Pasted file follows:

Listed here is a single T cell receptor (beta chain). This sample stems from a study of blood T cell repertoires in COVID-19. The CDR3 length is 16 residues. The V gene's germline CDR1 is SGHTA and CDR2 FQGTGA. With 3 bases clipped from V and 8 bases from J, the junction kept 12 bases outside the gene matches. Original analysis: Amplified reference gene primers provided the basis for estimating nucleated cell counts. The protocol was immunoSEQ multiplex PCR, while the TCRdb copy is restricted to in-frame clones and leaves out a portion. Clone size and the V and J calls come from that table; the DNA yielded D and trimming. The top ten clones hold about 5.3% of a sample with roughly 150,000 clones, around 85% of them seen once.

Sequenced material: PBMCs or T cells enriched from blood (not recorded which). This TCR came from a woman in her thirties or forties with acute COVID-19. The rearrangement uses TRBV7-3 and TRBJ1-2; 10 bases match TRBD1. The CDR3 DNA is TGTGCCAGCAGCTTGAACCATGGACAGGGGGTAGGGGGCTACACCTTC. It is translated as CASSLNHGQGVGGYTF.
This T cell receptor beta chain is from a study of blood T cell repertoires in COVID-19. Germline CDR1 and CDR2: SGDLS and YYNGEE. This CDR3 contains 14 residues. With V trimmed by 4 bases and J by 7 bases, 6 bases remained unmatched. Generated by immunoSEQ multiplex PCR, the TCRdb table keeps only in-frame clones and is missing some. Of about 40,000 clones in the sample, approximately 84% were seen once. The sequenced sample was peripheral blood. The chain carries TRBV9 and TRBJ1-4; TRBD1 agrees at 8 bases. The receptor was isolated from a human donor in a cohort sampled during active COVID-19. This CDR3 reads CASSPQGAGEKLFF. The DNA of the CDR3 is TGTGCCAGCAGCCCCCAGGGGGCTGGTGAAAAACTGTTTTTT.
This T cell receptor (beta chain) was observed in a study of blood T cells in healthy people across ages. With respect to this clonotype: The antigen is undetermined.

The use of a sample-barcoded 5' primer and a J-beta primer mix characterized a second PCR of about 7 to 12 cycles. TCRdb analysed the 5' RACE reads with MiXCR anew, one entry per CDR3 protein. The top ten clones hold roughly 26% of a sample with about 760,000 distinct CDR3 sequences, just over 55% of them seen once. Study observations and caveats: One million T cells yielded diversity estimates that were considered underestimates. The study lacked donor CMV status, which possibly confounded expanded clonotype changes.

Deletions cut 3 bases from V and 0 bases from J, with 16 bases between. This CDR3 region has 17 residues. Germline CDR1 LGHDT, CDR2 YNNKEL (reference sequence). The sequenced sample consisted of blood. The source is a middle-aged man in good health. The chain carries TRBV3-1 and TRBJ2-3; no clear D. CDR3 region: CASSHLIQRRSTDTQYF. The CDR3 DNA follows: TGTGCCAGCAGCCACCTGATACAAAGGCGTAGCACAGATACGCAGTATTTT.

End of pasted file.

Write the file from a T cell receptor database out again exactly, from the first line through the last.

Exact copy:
Listed here is a single T cell receptor (beta chain). This sample stems from a study of blood T cell repertoires in COVID-19. The CDR3 length is 16 residues. The V gene's germline CDR1 is SGHTA and CDR2 FQGTGA. With 3 bases clipped from V and 8 bases from J, the junction kept 12 bases outside the gene matches. Original analysis: Amplified reference gene primers provided the basis for estimating nucleated cell counts. The protocol was immunoSEQ multiplex PCR, while the TCRdb copy is restricted to in-frame clones and leaves out a portion. Clone size and the V and J calls come from that table; the DNA yielded D and trimming. The top ten clones hold about 5.3% of a sample with roughly 150,000 clones, around 85% of them seen once.

Sequenced material: PBMCs or T cells enriched from blood (not recorded which). This TCR came from a woman in her thirties or forties with acute COVID-19. The rearrangement uses TRBV7-3 and TRBJ1-2; 10 bases match TRBD1. The CDR3 DNA is TGTGCCAGCAGCTTGAACCATGGACAGGGGGTAGGGGGCTACACCTTC. It is translated as CASSLNHGQGVGGYTF.
This T cell receptor beta chain is from a study of blood T cell repertoires in COVID-19. Germline CDR1 and CDR2: SGDLS and YYNGEE. This CDR3 contains 14 residues. With V trimmed by 4 bases and J by 7 bases, 6 bases remained unmatched. Generated by immunoSEQ multiplex PCR, the TCRdb table keeps only in-frame clones and is missing some. Of about 40,000 clones in the sample, approximately 84% were seen once. The sequenced sample was peripheral blood. The chain carries TRBV9 and TRBJ1-4; TRBD1 agrees at 8 bases. The receptor was isolated from a human donor in a cohort sampled during active COVID-19. This CDR3 reads CASSPQGAGEKLFF. The DNA of the CDR3 is TGTGCCAGCAGCCCCCAGGGGGCTGGTGAAAAACTGTTTTTT.
This T cell receptor (beta chain) was observed in a study of blood T cells in healthy people across ages. With respect to this clonotype: The antigen is undetermined.

The use of a sample-barcoded 5' primer and a J-beta primer mix characterized a second PCR of about 7 to 12 cycles. TCRdb analysed the 5' RACE reads with MiXCR anew, one entry per CDR3 protein. The top ten clones hold roughly 26% of a sample with about 760,000 distinct CDR3 sequences, just over 55% of them seen once. Study observations and caveats: One million T cells yielded diversity estimates that were considered underestimates. The study lacked donor CMV status, which possibly confounded expanded clonotype changes.

Deletions cut 3 bases from V and 0 bases from J, with 16 bases between. This CDR3 region has 17 residues. Germline CDR1 LGHDT, CDR2 YNNKEL (reference sequence). The sequenced sample consisted of blood. The source is a middle-aged man in good health. The chain carries TRBV3-1 and TRBJ2-3; no clear D. CDR3 region: CASSHLIQRRSTDTQYF. The CDR3 DNA follows: TGTGCCAGCAGCCACCTGATACAAAGGCGTAGCACAGATACGCAGTATTTT.